The summer may feel like a more leisurely time of year, but not in securities litigation news. Here are some of the more significant headlines:

  • According to Royal Bank of Scotland strategists, credit market liquidity has fallen by approximately 70 percent in recent years - and it is still falling. RBS is concerned that the global financial system is becoming even more unstable. Regulators are taking notice.
  • In more bad news for rating agencies (and good news for plaintiffs' lawyers), the SEC is considering an enforcement action against Standard & Poor's for its ratings of six commercial mortgage-backed securities deals. S&P already is defending a $5 billion lawsuit brought against it by the U.S. Department of Justice over its credit ratings. In that litigation, S&P is accused of helping fuel the financial crisis and causing losses suffered by banks and credit unions by inflating ratings to boost fees from issuers and being too slow to downgrade failing mortgage debt. Several states also have filed similar lawsuits against S&P.
  • FINRA has proposed a rule, approved by the SEC, that would prohibit brokers from including in arbitration settlements a requirement that the claimant agree to expunge the dispute from the brokers' public records. SIFMA supports the rule.
  • Experts seem to think that falling mortgage bond prices indicate that investors are losing interest in higher-yield investments. At the same time, because market volatility and liquidity are down, investors are looking for higher returns and are taking on more risk. One result is that so-called private label mortgage bonds are making a comeback! The industry is working on standard language for these new securities in an attempt to overcome investor distrust in the product that began with the 2008 financial crisis.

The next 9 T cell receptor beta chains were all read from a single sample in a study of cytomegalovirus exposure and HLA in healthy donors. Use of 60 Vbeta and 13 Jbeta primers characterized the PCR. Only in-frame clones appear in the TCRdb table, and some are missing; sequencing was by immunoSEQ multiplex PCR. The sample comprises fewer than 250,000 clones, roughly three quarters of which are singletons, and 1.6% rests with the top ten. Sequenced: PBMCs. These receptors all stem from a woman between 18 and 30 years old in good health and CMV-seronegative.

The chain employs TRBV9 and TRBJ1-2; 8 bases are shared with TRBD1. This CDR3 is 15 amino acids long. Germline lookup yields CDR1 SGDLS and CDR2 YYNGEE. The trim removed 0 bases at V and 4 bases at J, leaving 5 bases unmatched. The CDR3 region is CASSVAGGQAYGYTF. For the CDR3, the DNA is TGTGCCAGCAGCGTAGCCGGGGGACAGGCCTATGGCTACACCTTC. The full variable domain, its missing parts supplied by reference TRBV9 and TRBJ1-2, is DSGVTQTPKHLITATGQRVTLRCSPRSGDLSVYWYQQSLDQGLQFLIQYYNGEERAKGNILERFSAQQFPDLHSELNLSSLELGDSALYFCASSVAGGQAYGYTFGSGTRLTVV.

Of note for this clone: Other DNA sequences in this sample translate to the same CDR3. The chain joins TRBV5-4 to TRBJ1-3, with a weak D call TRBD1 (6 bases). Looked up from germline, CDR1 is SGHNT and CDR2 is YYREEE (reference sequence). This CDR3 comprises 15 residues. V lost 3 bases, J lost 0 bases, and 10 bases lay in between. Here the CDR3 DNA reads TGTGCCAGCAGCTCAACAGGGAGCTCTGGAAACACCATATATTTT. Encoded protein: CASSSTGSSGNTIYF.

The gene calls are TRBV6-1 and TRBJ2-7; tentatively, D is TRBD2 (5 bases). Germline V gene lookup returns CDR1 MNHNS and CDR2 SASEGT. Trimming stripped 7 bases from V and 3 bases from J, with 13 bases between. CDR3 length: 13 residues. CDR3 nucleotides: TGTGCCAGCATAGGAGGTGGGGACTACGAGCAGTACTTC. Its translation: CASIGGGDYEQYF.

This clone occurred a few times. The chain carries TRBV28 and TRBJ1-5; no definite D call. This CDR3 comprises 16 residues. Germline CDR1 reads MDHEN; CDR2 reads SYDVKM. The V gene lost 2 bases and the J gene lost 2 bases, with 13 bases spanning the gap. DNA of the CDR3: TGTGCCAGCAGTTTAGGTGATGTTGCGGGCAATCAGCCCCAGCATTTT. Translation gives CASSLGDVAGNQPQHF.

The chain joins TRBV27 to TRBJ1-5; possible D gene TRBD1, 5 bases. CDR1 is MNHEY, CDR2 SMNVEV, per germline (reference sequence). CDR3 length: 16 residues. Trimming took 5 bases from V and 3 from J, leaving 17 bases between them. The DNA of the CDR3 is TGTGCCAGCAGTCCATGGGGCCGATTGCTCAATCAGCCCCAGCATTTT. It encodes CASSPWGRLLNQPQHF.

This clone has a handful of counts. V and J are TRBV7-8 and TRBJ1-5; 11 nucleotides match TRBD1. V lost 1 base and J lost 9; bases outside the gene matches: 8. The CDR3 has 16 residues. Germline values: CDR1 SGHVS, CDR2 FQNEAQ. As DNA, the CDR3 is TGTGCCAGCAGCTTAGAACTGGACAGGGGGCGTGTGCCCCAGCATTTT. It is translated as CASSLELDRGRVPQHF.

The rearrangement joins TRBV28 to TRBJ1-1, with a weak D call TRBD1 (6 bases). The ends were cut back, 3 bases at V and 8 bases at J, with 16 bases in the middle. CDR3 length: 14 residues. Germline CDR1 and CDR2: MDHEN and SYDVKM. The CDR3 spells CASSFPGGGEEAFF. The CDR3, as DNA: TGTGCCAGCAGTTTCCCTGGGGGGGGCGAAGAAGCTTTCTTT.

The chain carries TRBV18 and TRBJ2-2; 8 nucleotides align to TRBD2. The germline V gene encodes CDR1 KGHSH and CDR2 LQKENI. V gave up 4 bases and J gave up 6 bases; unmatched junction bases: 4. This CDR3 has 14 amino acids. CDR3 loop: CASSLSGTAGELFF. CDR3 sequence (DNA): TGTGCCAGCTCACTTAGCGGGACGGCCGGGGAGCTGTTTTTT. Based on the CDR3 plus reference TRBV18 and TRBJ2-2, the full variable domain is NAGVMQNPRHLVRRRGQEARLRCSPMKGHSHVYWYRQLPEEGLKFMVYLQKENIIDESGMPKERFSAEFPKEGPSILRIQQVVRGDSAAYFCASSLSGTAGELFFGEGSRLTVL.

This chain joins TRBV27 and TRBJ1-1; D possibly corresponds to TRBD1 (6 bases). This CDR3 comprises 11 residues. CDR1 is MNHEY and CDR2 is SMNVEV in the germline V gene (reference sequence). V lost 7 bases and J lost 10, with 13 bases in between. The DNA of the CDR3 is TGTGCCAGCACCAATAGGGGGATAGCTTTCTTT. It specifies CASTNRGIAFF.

• Another increasingly popular investment vehicle, alternative mutual funds, has come to the attention of SEC examiners. Such funds utilize typical hedge fund investment strategies, including investing in private debt and shorting assets, as opposed to stock and bond investments made by more traditional mutual funds. Increased fees charged by alternative mutual funds likely will be one of the aspects in which SEC examiners will have particular interest.
  • FINRA's proposal to prohibit securities veterans from acting as public arbitrators is now being opposed by investors' lawyers - the same group that originally supported the plan. This group's flip-flop is the result of SIFMA's suggestion that attorneys who have a history of representing claimants also should be banned from acting as arbitrators.

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DISCLAIMER: Because of the generality of this update, the information provided herein may not be applicable in all situations and should not be acted upon without specific legal advice based on particular situations.

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